People Need People

Bible Book: Selected Passages 
Subject: Partnership; Co-Workers; Relationships, Christian; Fellowship


(John 15:12-15; Ecclesiastes 4:9-12)

Edwin Markham wrote:

There is a destiny that makes us brothers.
None goes his way alone.
All that we send into the lives of others
Comes back into our own.

Yes, all of us need people. Let's consider 5 types of relationships in the life of Paul.

I. Paul had Stephen.

Stephen was a witness and a great influence on Paul when he was still Saul the unbeliever. As far as we know these two only had one encounter, but the impression was powerful and long lasting. The Scriptures say, "Stephen, (was) a man full of God's grace and power . . . Opposition arose, however, from members of the Synagogue . . . These men began to argue with Stephen, but they could not stand up against his wisdom or the Spirit by whom he spoke. Then they secretly persuaded some men to say, 'We have heard Stephen speak words of blasphemy against Moses and against God.' So they stirred up the people and the elders and the teachers of the law. They seized Stephen and brought him before the Sanhedrin" (Acts. 6:8-12).

When Stephen spoke, the people were furious. The Scriptures say, "Stephen, full of the Holy Spirit, looked up . . . (and) said, 'I see heaven open and the Son of Man standing at the right hand of God.' At this they covered their ears and, yelling at the top of their voices, they all rushed at him, dragged him out of the city and began to stone him. Meanwhile, the witnesses laid their clothes at the feet of a young man named Saul. While they were stoning him, Stephen prayed, 'Lord Jesus, receive my spirit.' Then he fell on his knees and cried out, 'Lord, do not hold this sin against them.' When he had said this, he fell asleep" (Acts 7:55-60).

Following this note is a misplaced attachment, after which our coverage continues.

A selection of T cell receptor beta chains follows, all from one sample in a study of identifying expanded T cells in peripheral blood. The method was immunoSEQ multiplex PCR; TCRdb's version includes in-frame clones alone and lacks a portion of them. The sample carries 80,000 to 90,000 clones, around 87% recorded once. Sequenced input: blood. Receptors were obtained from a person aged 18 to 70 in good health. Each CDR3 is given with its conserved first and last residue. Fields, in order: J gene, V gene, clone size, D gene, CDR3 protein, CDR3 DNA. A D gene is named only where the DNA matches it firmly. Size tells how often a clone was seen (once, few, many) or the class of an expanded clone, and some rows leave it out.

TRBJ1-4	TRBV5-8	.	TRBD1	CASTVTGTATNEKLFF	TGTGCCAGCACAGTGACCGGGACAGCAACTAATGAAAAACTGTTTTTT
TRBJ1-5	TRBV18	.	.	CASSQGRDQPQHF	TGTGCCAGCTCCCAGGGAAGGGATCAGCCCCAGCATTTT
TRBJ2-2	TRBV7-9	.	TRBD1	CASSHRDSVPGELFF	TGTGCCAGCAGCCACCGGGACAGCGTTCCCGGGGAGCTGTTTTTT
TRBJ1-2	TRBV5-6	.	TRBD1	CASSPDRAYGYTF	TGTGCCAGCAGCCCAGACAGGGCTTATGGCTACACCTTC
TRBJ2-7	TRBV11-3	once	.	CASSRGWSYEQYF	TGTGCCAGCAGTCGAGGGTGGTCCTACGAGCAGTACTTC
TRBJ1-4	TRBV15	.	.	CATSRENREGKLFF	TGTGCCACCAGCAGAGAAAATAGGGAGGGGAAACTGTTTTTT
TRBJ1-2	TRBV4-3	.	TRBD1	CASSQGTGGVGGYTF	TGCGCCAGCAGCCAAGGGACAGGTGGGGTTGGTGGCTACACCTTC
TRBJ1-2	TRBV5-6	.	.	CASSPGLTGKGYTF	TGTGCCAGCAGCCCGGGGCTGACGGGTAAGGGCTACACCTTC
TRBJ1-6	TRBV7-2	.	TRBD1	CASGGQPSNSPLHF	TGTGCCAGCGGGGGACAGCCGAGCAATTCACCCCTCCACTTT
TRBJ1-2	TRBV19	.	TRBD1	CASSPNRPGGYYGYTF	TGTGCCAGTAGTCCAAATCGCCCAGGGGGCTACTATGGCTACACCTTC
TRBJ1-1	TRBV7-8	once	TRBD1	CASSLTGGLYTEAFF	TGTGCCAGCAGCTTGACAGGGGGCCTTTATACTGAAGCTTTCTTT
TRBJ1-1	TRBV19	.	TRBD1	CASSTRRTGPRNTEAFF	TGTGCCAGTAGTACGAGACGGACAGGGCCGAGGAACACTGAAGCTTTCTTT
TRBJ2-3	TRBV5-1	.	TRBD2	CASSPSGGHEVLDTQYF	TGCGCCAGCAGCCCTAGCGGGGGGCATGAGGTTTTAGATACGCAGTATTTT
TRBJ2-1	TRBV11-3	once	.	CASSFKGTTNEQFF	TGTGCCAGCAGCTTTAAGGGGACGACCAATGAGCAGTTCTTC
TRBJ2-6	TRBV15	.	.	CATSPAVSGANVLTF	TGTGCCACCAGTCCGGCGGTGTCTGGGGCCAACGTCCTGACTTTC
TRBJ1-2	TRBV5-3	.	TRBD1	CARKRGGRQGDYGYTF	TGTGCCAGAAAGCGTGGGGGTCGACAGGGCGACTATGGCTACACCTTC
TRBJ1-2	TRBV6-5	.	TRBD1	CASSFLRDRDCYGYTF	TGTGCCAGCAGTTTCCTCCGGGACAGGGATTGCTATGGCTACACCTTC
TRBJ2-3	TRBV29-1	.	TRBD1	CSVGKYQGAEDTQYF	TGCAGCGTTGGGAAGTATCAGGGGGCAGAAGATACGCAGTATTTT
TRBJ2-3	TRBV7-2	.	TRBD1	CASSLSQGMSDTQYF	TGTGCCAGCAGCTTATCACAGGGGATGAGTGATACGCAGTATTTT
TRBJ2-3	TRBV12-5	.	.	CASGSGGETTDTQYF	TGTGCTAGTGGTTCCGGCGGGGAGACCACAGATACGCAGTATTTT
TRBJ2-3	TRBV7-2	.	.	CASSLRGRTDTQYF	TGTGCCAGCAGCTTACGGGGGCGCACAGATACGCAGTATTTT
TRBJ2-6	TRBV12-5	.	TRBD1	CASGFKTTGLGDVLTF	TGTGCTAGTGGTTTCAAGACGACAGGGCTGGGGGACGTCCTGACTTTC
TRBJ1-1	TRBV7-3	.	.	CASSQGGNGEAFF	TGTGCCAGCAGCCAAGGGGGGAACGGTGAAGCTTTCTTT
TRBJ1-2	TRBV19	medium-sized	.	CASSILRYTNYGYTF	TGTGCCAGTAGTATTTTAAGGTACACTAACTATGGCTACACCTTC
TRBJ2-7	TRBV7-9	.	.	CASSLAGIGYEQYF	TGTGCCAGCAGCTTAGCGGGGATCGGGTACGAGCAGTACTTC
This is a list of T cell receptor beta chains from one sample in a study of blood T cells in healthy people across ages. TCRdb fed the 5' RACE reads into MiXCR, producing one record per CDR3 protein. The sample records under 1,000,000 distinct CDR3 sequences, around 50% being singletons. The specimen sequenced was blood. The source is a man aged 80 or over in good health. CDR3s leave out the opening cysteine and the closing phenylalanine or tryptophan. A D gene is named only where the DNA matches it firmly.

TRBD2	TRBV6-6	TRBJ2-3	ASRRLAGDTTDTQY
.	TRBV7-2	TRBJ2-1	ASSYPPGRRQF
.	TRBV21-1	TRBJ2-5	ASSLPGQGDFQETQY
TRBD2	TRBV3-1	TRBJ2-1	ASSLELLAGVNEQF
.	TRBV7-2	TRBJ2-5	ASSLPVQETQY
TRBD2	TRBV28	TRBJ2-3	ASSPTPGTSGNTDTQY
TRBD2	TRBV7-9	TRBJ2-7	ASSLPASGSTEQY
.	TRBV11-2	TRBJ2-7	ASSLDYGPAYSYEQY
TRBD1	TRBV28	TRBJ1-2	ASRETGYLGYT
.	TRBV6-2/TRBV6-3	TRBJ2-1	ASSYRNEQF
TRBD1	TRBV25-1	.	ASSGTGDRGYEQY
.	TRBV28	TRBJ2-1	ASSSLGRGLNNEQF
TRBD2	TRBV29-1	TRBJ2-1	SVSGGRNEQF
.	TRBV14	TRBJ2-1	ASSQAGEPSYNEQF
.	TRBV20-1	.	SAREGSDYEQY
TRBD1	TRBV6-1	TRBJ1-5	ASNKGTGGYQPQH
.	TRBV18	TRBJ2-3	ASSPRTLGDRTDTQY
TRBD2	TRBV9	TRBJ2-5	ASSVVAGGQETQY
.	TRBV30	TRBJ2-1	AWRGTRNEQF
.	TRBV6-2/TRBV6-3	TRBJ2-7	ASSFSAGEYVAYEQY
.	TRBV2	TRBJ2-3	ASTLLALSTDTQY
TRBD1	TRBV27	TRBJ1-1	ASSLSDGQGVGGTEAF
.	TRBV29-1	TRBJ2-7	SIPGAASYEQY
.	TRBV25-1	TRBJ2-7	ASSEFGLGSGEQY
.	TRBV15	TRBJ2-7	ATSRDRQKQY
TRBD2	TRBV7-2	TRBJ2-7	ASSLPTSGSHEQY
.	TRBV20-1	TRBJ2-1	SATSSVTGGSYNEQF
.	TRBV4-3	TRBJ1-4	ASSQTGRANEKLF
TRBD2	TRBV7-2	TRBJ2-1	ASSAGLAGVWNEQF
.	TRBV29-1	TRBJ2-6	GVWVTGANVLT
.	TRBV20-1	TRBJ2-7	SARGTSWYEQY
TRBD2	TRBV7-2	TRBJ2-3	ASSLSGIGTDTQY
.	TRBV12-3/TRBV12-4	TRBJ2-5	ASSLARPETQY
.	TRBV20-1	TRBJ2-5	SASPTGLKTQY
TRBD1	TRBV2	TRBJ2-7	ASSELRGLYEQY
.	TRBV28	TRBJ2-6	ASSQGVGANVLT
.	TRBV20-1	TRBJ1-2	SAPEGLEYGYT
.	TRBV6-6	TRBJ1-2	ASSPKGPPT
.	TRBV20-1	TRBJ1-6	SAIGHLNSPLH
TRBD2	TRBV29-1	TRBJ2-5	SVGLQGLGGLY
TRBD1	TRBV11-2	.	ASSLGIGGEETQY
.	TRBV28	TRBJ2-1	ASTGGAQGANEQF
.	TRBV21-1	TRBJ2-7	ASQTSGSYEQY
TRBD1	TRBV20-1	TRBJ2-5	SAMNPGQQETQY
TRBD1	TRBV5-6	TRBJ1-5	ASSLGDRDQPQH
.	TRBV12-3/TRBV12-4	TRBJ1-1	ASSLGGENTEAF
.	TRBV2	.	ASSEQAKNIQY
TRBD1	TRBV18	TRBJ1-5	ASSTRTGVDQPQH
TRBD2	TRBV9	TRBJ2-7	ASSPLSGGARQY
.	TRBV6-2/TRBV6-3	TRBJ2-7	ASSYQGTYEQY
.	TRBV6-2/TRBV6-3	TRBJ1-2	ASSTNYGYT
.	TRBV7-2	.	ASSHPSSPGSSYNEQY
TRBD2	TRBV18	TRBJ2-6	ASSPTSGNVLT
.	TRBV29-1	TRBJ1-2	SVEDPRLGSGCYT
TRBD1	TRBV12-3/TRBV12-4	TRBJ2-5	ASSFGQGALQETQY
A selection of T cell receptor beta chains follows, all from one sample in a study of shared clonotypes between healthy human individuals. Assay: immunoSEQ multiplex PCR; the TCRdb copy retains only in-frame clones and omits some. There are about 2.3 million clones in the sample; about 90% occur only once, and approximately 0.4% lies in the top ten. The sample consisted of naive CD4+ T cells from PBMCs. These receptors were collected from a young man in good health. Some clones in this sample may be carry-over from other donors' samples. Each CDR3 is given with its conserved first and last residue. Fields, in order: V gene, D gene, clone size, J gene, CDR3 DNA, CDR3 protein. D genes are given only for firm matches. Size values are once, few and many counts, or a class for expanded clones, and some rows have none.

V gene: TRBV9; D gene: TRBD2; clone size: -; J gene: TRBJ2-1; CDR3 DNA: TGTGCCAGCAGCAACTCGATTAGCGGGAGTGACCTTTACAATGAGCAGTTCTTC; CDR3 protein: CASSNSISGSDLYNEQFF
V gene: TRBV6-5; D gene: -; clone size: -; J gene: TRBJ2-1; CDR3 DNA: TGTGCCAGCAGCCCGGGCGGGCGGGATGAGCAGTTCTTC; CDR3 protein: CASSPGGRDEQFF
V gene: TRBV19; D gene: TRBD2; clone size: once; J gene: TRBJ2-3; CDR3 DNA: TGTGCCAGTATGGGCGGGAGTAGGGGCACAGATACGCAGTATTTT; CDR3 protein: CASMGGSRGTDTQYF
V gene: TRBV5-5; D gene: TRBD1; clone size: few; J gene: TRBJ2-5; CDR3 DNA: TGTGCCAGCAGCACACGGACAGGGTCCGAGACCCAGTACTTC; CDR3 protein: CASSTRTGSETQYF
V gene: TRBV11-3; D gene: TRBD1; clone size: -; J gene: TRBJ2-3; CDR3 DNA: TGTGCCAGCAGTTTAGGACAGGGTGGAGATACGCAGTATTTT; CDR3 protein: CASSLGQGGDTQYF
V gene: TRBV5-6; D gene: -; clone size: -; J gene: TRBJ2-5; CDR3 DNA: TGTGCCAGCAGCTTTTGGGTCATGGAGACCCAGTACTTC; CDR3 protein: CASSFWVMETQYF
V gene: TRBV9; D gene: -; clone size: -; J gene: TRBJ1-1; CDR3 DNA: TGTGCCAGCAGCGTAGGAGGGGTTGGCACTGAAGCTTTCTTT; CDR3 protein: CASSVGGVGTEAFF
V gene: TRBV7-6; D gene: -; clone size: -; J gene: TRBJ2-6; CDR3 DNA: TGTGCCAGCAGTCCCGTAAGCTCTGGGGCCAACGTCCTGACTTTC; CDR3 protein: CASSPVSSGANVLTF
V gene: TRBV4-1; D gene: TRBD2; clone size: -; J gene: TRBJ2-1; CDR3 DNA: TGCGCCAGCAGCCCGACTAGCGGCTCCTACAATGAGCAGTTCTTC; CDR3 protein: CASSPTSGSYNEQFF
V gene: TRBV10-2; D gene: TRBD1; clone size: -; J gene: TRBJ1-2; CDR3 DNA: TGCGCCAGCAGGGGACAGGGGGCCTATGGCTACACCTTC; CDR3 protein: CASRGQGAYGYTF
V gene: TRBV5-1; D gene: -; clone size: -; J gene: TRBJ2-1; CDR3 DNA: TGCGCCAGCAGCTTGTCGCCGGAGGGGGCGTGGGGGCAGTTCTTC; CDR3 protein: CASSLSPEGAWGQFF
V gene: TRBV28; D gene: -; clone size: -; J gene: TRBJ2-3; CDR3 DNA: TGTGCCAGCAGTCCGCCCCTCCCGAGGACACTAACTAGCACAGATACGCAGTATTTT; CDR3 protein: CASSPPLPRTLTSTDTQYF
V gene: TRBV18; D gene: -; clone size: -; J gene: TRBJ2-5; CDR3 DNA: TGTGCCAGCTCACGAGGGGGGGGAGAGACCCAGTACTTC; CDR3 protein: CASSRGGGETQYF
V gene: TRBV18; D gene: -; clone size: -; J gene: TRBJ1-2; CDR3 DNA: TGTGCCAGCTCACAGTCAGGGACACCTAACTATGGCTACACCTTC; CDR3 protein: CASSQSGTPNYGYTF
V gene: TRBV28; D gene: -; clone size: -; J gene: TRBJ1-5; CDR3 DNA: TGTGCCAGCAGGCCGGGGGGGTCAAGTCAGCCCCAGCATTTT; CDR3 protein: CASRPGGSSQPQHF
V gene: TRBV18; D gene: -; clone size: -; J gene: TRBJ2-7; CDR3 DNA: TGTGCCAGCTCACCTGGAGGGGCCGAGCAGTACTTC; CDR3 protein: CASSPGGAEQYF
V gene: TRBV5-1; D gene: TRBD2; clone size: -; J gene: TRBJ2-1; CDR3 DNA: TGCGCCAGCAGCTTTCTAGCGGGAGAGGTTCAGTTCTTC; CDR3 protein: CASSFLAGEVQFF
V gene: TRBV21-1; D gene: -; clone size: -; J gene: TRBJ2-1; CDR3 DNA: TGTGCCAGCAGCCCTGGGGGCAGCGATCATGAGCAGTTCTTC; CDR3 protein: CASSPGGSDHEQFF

Later Paul referred to this incident. He said, "And when the blood of your martyr Stephen was shed, I stood there giving my approval and guarding the clothes of those who were killing him" (Acts 22:20).

Stephen was probably unaware that his testimony led to Paul's conversion, but it did. Now, what if Stephen had not been faithful? Everyone needs a dedicated Christian example.

II. Paul Had Ananias

Ananias was the first person to accept Paul after his conversion. When Paul had that strange experience on the way to Damascus, he was confused and broken. The Scriptures say, "Saul got up from the ground, but when he opened his eyes he could see nothing. So they led him by the hand into Damascus. For three days he was blind, and did not eat or drink anything.

In Damascus there was a disciple named Ananias. The Lord called to him in a vision, 'Ananias . . . Go to the house of Judas on Straight Street and ask for a man from Tarsus named Saul, for he is praying.' 'Lord,' Ananias answered, 'I have heard many reports about this man and all the harm he has done to your saints in Jerusalem. And he has come here with authority from the chief priests to arrest all who call on your name.' But the Lord said to Ananias, 'Go! This man is my chosen instrument. Then Ananias went to the house and entered it. Placing his hands on Saul, he said, 'Brother Saul, the Lord--Jesus, who appeared to you on the road as you were coming here--has sent me so that you may see again and be filled with the Holy Spirit'" (Acts 9:8-11,13-15,17).